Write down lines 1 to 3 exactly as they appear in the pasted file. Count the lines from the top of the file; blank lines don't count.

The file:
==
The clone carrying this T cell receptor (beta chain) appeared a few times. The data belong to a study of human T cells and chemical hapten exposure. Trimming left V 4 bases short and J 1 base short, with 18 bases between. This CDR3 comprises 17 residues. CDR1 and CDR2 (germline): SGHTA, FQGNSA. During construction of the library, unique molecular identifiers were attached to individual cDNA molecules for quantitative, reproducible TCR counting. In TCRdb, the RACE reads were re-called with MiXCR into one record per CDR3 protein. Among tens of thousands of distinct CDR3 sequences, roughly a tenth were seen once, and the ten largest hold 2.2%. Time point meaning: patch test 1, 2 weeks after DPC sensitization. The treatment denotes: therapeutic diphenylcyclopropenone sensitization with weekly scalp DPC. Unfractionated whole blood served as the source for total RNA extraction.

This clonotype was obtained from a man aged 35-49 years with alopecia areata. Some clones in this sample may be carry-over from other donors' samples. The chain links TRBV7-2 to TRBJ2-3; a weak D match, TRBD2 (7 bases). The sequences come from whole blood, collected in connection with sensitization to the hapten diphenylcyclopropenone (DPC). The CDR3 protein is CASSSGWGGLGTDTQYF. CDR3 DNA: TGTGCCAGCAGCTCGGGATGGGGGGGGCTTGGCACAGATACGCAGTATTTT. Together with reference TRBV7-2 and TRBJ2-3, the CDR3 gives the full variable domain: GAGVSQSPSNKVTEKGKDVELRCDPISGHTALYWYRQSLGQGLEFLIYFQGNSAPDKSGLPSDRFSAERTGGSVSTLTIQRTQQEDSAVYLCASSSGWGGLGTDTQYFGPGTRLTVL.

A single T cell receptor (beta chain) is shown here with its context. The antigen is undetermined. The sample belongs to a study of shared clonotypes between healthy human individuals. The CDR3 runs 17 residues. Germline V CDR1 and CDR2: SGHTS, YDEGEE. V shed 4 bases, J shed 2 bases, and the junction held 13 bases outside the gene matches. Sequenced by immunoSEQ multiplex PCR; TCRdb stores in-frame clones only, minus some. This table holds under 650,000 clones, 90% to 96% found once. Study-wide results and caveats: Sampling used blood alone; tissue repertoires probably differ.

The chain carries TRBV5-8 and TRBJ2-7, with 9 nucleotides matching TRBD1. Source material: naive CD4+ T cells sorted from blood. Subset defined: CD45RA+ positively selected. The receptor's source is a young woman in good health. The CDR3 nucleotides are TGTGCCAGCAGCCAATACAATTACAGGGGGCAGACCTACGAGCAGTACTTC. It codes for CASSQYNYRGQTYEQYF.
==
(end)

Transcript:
The clone carrying this T cell receptor (beta chain) appeared a few times. The data belong to a study of human T cells and chemical hapten exposure. Trimming left V 4 bases short and J 1 base short, with 18 bases between. This CDR3 comprises 17 residues. CDR1 and CDR2 (germline): SGHTA, FQGNSA. During construction of the library, unique molecular identifiers were attached to individual cDNA molecules for quantitative, reproducible TCR counting. In TCRdb, the RACE reads were re-called with MiXCR into one record per CDR3 protein. Among tens of thousands of distinct CDR3 sequences, roughly a tenth were seen once, and the ten largest hold 2.2%. Time point meaning: patch test 1, 2 weeks after DPC sensitization. The treatment denotes: therapeutic diphenylcyclopropenone sensitization with weekly scalp DPC. Unfractionated whole blood served as the source for total RNA extraction.

This clonotype was obtained from a man aged 35-49 years with alopecia areata. Some clones in this sample may be carry-over from other donors' samples. The chain links TRBV7-2 to TRBJ2-3; a weak D match, TRBD2 (7 bases). The sequences come from whole blood, collected in connection with sensitization to the hapten diphenylcyclopropenone (DPC). The CDR3 protein is CASSSGWGGLGTDTQYF. CDR3 DNA: TGTGCCAGCAGCTCGGGATGGGGGGGGCTTGGCACAGATACGCAGTATTTT. Together with reference TRBV7-2 and TRBJ2-3, the CDR3 gives the full variable domain: GAGVSQSPSNKVTEKGKDVELRCDPISGHTALYWYRQSLGQGLEFLIYFQGNSAPDKSGLPSDRFSAERTGGSVSTLTIQRTQQEDSAVYLCASSSGWGGLGTDTQYFGPGTRLTVL.

A single T cell receptor (beta chain) is shown here with its context. The antigen is undetermined. The sample belongs to a study of shared clonotypes between healthy human individuals. The CDR3 runs 17 residues. Germline V CDR1 and CDR2: SGHTS, YDEGEE. V shed 4 bases, J shed 2 bases, and the junction held 13 bases outside the gene matches. Sequenced by immunoSEQ multiplex PCR; TCRdb stores in-frame clones only, minus some. This table holds under 650,000 clones, 90% to 96% found once. Study-wide results and caveats: Sampling used blood alone; tissue repertoires probably differ.